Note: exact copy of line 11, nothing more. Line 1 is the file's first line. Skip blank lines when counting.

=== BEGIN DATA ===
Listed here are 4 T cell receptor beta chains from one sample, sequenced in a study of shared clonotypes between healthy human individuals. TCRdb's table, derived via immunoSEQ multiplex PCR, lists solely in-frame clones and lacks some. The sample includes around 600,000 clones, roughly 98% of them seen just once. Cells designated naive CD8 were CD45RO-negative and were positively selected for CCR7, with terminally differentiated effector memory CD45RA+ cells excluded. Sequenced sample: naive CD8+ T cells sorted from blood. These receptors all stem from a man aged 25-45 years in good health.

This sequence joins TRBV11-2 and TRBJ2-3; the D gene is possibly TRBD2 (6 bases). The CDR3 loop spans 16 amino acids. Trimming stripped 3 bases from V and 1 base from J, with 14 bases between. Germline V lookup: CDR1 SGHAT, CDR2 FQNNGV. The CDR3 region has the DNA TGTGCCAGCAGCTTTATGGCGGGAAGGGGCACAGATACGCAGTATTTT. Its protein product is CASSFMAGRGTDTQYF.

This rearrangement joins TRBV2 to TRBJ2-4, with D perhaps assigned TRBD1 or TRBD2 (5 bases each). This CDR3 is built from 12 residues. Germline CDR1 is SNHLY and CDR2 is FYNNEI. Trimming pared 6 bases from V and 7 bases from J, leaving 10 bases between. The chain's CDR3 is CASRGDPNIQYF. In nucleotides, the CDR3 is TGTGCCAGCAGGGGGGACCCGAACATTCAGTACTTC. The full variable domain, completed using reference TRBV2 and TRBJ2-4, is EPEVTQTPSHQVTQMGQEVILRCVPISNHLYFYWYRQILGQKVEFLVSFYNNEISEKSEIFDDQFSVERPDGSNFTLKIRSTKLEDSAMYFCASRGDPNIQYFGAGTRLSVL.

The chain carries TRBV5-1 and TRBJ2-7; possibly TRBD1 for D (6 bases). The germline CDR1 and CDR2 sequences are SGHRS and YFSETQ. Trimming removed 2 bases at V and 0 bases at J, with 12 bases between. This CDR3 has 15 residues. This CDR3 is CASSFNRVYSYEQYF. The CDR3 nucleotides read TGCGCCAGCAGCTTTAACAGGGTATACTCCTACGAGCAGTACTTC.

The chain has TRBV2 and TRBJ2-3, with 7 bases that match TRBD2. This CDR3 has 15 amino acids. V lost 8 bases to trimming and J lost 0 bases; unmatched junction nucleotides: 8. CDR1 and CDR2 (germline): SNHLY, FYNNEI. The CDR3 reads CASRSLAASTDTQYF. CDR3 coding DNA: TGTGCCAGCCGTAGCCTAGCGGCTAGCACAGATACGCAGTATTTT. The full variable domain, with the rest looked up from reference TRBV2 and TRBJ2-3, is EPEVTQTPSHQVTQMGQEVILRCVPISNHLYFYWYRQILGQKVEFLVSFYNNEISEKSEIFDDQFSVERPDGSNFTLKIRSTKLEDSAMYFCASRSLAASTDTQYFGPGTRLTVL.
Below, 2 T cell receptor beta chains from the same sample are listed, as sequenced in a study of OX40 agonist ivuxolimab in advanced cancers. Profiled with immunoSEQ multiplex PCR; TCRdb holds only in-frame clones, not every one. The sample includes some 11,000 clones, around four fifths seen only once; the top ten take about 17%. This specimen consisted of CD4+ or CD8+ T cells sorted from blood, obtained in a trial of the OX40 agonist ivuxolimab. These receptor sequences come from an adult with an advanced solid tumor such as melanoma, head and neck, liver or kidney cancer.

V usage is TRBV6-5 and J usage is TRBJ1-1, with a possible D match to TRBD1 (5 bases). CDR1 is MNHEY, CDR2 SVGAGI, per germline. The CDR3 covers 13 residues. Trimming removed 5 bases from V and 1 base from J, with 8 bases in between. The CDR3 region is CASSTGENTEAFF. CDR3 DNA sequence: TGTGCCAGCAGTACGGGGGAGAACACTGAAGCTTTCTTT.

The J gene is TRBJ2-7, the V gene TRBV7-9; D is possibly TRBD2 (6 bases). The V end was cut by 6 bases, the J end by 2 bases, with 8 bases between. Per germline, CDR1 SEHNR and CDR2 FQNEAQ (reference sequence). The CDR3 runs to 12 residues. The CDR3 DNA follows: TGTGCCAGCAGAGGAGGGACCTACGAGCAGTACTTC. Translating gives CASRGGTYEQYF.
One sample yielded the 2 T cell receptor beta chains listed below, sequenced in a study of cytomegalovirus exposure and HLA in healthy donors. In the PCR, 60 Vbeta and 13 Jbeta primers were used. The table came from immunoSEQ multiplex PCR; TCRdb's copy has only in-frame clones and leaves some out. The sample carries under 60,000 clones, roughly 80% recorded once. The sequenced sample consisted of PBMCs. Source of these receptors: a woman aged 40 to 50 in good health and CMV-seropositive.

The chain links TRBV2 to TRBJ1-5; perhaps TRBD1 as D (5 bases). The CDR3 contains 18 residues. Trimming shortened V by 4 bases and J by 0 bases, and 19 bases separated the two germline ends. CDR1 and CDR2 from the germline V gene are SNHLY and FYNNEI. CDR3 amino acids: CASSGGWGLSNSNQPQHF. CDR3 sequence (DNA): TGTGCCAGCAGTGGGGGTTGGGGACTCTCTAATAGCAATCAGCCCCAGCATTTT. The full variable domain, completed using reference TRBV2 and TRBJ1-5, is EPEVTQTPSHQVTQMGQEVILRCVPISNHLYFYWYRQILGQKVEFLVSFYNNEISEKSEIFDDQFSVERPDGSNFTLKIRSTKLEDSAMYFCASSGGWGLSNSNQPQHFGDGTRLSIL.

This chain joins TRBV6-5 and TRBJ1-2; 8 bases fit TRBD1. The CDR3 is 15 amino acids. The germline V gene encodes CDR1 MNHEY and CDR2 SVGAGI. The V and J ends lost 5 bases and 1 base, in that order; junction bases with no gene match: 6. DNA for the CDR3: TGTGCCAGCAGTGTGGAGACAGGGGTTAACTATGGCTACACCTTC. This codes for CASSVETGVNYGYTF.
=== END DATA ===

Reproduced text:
This chain joins TRBV6-5 and TRBJ1-2; 8 bases fit TRBD1. The CDR3 is 15 amino acids. The germline V gene encodes CDR1 MNHEY and CDR2 SVGAGI. The V and J ends lost 5 bases and 1 base, in that order; junction bases with no gene match: 6. DNA for the CDR3: TGTGCCAGCAGTGTGGAGACAGGGGTTAACTATGGCTACACCTTC. This codes for CASSVETGVNYGYTF.